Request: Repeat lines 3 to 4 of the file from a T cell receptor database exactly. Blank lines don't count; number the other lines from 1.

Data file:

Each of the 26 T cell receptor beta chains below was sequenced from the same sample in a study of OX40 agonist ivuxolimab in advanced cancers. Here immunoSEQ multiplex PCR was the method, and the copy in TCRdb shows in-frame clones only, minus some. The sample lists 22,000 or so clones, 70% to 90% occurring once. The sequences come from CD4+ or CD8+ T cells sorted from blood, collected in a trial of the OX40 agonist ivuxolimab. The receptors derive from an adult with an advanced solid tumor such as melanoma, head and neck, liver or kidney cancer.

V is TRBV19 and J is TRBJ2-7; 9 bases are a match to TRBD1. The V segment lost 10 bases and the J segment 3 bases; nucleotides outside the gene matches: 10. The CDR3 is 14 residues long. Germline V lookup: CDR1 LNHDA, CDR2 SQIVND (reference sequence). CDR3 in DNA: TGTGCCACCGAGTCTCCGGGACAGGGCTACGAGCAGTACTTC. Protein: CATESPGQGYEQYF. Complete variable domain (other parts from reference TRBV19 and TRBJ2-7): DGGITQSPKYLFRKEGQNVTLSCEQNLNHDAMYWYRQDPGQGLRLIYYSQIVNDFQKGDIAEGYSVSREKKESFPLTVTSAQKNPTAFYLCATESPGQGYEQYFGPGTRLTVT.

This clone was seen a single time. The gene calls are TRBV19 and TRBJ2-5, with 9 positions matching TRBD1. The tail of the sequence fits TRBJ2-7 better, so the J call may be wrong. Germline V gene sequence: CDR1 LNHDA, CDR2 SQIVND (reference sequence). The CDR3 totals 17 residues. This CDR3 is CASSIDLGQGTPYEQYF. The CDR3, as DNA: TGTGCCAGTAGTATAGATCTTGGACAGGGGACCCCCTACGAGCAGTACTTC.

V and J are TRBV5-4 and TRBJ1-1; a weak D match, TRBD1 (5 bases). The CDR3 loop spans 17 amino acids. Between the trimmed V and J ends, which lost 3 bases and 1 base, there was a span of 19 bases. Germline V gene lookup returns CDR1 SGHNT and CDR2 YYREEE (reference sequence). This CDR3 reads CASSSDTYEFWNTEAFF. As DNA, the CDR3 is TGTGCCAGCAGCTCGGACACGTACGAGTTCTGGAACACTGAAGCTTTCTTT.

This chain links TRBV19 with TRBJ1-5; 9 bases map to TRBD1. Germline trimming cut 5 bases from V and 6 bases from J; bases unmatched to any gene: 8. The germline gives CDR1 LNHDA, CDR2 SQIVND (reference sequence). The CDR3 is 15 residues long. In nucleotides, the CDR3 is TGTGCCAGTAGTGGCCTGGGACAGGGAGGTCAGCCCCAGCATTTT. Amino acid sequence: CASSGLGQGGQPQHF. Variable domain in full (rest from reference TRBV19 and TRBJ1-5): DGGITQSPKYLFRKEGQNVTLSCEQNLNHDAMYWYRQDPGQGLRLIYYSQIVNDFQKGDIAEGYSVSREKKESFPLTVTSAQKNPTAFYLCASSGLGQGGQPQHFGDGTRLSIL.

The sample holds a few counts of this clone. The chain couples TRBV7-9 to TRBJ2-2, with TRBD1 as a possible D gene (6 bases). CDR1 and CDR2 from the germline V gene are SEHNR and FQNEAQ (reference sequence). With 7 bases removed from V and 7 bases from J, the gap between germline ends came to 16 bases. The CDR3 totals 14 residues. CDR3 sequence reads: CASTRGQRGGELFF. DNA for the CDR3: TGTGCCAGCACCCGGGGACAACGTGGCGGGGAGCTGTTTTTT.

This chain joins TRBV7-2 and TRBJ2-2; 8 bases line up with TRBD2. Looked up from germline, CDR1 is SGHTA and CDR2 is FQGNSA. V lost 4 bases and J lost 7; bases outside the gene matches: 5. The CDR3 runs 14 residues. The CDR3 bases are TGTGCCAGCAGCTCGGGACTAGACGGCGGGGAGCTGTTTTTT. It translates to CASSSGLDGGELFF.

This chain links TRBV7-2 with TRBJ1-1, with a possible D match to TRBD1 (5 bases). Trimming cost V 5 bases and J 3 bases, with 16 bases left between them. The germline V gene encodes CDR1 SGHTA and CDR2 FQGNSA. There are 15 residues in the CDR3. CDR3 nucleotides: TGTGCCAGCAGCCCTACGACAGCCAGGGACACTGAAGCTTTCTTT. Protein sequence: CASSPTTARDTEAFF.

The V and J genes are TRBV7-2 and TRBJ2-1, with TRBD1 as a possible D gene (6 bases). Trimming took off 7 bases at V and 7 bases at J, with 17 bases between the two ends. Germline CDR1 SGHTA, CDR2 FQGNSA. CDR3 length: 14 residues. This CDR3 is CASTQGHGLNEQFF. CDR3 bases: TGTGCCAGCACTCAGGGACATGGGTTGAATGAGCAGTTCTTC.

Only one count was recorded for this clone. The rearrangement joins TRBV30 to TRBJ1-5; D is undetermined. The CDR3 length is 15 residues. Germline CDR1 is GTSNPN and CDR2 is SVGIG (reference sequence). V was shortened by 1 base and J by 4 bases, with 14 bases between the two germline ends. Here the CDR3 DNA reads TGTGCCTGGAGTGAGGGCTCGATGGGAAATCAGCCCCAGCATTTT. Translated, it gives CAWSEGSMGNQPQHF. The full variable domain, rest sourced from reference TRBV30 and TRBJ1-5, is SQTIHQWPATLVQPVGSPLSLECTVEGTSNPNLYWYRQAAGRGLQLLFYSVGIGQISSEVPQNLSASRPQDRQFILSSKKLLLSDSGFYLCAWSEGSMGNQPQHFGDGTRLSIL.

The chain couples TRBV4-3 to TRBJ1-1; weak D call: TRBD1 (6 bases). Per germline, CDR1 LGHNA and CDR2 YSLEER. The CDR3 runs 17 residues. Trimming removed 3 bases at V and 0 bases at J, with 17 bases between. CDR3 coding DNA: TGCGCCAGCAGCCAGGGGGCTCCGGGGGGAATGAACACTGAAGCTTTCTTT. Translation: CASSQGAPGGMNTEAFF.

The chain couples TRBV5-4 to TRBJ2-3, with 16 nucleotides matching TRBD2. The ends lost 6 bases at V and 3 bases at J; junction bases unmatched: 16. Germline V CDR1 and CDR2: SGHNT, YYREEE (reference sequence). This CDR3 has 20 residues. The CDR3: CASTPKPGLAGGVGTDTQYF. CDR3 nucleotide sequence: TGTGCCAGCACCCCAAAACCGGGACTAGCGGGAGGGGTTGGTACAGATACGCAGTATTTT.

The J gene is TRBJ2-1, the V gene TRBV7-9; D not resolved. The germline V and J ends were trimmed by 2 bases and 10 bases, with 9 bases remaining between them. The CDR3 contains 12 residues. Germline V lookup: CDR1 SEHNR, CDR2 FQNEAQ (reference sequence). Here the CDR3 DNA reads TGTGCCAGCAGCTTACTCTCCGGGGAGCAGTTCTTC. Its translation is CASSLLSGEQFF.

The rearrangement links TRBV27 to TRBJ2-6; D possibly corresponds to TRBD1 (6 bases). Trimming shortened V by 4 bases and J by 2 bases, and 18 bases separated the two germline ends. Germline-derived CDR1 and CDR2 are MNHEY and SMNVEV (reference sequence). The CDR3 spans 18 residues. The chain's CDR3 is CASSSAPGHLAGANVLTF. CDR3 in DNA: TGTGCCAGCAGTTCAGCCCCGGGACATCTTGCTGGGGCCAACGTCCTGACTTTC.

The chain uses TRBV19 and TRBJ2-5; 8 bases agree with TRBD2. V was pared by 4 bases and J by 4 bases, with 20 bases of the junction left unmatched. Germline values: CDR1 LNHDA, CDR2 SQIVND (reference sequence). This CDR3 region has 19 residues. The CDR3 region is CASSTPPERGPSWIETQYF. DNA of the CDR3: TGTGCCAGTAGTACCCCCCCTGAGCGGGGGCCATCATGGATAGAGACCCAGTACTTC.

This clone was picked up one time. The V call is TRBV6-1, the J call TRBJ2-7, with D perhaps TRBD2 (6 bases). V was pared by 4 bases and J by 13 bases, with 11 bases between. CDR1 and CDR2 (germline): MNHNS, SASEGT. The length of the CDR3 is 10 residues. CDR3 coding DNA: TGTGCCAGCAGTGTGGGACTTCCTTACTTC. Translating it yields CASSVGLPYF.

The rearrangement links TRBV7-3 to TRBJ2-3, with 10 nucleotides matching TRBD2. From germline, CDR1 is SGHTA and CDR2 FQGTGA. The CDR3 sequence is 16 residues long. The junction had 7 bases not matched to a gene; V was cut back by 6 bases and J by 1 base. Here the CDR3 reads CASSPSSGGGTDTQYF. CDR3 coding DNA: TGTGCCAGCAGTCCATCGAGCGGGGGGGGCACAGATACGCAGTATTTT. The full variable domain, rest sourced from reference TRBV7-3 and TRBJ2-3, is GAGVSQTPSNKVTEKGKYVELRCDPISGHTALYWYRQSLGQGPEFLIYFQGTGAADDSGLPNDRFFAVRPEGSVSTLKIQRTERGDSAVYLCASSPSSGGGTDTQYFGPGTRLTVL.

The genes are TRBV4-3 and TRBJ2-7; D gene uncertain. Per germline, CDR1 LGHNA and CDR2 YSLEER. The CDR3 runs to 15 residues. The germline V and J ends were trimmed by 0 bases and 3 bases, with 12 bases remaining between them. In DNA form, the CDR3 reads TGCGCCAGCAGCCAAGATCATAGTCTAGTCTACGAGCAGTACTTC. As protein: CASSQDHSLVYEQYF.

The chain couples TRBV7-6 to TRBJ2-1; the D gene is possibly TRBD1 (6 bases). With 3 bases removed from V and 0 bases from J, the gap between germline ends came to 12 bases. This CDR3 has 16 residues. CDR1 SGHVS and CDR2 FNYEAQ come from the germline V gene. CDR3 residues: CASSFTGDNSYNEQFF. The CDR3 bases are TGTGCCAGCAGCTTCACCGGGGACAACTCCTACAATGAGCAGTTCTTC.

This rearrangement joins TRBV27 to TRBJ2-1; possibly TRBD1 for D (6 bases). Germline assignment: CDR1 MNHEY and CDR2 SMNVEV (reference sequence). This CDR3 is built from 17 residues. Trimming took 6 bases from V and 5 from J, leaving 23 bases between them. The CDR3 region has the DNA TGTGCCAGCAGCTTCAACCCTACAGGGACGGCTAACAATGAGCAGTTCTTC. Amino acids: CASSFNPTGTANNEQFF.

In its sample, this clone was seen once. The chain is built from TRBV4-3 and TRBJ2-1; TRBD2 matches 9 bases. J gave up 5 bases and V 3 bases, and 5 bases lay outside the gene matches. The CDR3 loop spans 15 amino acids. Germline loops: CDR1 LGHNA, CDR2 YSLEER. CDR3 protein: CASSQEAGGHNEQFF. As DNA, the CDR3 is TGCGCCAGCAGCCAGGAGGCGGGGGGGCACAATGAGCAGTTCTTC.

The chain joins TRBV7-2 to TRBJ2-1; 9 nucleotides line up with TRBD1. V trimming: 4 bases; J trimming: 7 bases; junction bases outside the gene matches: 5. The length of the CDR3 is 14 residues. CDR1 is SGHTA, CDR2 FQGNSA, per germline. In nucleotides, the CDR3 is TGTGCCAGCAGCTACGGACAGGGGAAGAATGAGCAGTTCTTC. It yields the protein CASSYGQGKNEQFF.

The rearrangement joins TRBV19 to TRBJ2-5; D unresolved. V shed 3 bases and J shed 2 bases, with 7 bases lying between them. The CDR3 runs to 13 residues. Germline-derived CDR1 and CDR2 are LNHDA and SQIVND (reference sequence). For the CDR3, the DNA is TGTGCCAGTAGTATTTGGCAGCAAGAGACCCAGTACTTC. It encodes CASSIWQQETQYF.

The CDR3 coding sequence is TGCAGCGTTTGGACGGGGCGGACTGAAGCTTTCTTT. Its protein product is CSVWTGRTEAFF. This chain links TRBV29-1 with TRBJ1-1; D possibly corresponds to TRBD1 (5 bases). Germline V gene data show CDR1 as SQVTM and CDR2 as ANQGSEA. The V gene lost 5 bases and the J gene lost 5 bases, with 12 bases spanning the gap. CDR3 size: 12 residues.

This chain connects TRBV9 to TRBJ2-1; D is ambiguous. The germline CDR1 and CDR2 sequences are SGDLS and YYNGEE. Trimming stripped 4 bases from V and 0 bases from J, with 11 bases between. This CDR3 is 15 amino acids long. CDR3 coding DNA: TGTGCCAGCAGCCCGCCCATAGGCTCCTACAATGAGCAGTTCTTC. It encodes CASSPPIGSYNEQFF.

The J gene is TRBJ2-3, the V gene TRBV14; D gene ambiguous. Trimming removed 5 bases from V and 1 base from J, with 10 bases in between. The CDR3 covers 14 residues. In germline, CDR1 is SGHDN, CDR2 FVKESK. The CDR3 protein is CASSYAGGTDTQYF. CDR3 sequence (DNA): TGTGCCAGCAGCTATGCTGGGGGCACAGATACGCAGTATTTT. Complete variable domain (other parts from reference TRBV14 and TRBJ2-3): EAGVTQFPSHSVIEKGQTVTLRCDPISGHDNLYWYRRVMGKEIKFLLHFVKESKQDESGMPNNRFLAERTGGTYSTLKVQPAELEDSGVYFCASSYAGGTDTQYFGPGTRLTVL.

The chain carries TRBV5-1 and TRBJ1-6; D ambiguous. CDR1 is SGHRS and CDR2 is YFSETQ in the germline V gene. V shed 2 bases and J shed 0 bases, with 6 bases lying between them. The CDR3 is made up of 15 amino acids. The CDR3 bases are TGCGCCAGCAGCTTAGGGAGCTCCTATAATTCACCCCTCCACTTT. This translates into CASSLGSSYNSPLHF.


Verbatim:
This clone was seen a single time. The gene calls are TRBV19 and TRBJ2-5, with 9 positions matching TRBD1. The tail of the sequence fits TRBJ2-7 better, so the J call may be wrong. Germline V gene sequence: CDR1 LNHDA, CDR2 SQIVND (reference sequence). The CDR3 totals 17 residues. This CDR3 is CASSIDLGQGTPYEQYF. The CDR3, as DNA: TGTGCCAGTAGTATAGATCTTGGACAGGGGACCCCCTACGAGCAGTACTTC.

V and J are TRBV5-4 and TRBJ1-1; a weak D match, TRBD1 (5 bases). The CDR3 loop spans 17 amino acids. Between the trimmed V and J ends, which lost 3 bases and 1 base, there was a span of 19 bases. Germline V gene lookup returns CDR1 SGHNT and CDR2 YYREEE (reference sequence). This CDR3 reads CASSSDTYEFWNTEAFF. As DNA, the CDR3 is TGTGCCAGCAGCTCGGACACGTACGAGTTCTGGAACACTGAAGCTTTCTTT.